The Fundamentals of Technology Entrepreneurship course at Stanford taught undergraduates how to take a technical idea and turn it into a profitable and scalable company. By getting out of the building on a team project, the class helped students viscerally understand that a startup is a search for a profitable business model. Students formed teams, came up with a business idea then talked to customers, vendors and sales channel partners to validate their business model. (And learned how to pivot their model as reality intruded.)
For undergraduates taking multiple classes finding the time to do it well was tough. But for those with full time jobs this class was a disaster.
The first time I taught the Fundamentals of Technology Entrepreneurship class, a quarter of the class were foreign students in a special engineering-entrepreneurship program where they took one entrepreneurship class each quarter at Stanford while working full time in technology startups in Silicon Valley. The Fundamentals of Technology Entrepreneurship was intended to be their introduction to entrepreneurship. However, working full time while simultaneously attempting to participate in a team based project and Customer Discovery outside the classroom just didn’t work. The foreign students felt overwhelmed and the full time Stanford students thought they weren’t carrying their weight (when in fact they were carrying much, much more.)
We quickly realized we needed a different class to introduce entrepreneurship to students who were already knee deep in working in a startup 24/7.
Design a New Class Around Entrepreneurial Guest Speakers
Brainstorming with Tina Seelig we came up with the idea of a survey course – an introduction to entrepreneurship built around Stanford’s Entreprenuerial Thought Leaders speakers series which brings technology speakers to campus every week. In this survey course, the students would listen to the speakers and then attend twice-weekly classes which focused on the basic concepts of a startup (demand creation, sales, partnerships, team building, financing, etc.) We’d use the lectures and guest speakers to help students new to the field understand that a startup is simply a temporary organization to search for a repeatable and profitable business model. Then we’d have the students interact directly with entrepreneurs and industry leaders in the classroom.
The Spirit of Entrepreneurship – An Interactive Survey Class
We christened the class The Spirit of Entrepreneurship. Open to all students at Stanford it was taught as two, one-hour sessions, one held the day before the guest speaker and one immediately after each guest speaker. To prepare for each speaker, we asked students to analyze the speakers company over the weekend. (For the students who were working full-time this schedule gave them the time they needed to complete their analysis.)
This new class also appealed to a wide variety of non-engineering Stanford students. In addition to the overseas work/study students I found myself teaching history majors, English majors, education majors, et al who were interested in getting their toes wet but weren’t sure they wanted to commit to the hardcore Fundamentals of Technology Entrepreneurship course.
Each week the students had to submit a two-page analysis of the presenting company’s business model, distribution channels, demand creation activities, and engineering. As some of the companies were already large, the students had to find out how the founders discovered their business model, built their team and got funded.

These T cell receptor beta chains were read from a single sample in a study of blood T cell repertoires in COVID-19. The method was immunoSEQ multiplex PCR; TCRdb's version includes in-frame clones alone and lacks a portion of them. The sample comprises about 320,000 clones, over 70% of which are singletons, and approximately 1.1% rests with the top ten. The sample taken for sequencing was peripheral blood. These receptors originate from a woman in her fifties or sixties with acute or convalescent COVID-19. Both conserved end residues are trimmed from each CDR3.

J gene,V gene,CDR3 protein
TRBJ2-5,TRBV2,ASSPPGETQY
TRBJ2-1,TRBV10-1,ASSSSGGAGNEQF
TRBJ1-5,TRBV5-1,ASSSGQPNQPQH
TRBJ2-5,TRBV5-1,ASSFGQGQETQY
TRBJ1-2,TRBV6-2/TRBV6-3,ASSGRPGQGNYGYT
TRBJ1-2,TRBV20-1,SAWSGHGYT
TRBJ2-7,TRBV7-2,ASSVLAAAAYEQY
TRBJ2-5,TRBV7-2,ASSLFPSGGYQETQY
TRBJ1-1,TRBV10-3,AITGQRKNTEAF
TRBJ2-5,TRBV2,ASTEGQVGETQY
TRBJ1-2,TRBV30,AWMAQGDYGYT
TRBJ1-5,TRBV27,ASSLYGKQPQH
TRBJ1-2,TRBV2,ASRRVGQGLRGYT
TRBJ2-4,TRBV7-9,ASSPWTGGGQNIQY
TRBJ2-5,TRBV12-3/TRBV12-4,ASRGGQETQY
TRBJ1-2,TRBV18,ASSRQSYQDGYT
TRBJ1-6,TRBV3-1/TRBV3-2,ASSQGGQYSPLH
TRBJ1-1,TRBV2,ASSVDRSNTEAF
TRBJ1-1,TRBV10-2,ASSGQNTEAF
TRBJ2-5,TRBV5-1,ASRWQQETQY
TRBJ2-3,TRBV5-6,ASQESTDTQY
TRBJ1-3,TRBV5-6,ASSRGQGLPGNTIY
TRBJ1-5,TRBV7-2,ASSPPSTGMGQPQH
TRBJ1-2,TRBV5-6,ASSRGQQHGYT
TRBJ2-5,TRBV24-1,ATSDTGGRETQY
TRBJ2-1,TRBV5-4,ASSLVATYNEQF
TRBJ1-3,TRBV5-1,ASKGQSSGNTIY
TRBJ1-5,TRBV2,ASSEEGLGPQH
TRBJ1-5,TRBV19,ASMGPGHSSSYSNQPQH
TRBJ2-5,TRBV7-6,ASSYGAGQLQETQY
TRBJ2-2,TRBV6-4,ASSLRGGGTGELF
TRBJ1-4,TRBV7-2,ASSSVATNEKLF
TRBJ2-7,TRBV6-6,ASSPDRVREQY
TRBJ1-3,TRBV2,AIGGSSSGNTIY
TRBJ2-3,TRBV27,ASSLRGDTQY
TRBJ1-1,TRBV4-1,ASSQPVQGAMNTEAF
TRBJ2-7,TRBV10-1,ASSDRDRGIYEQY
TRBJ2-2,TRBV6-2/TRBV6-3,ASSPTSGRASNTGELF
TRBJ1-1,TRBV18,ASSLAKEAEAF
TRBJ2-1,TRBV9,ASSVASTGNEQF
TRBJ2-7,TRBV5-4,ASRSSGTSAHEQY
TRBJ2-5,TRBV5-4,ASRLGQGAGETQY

Since I did not select the guest speakers, the course turned into a continual improv session as I tried to match my lectures to the unpredictable variety of industries (biotech, enterprise software, video games, media, web 2.0, etc.) and different life cycle stages of the guest speakers’ companies (startup to 20+billion.)
The students saw the guests speak before a live-audience of several hundred of their fellow Stanford students. (The videos of these speakers are edited, indexed and available as 1600 free videos and podcasts as part of Stanford’s E-Corner, on-line here.)
The heart of the class and its improvisational nature came when every speaker agreed to walk over to our classroom and sit and chat with our class one-on-one for an hour. I would interview them for the first 20 minutes or so and then turn the questioning over to the class. This personal first-hand interaction with entrepreneurs created lots of opportunity for insights. For example, hearing David Heinemeir Hannson of 37Signals talk about why his company will never get “big” and then have Steve Case of AOL/TimeWarner talk the next week about why his did helped students understand that there is no “right answer”. Similarly having the students question Trip Adler from Scribd one week about why posting documents on-line is the future and hearing from Rashmi Sinha and Jonathan Boutelle of Slideshare the next week remind us that it’s all about PowerPoints, vividly demonstrated that entrepreneurs can interpret the same market in very different ways.
I spent quite a few dinners with my students in this class. The Stanford students were curious whether startups were for them and we talked about whether entreprenuers are born or can be made (the nature versus nurture debate.) The overseas students were trying to make sense of Silicon Valley, its work ethic and how its entrepreneurial culture would fit back home. In Silicon Valley we take for granted that someone who failed in their previous company is considered an “experienced entrepreneur.” I was reminded that in other cultures and countries the consequences of failure are much less benign.
- Entrepreneurship is an art not a science.
- Entrepreneurship is driven by people as well as business models.
- Entrepreneurship only thrives in a culture that does not penalize risk-taking or failure.
- There is no “right path” to success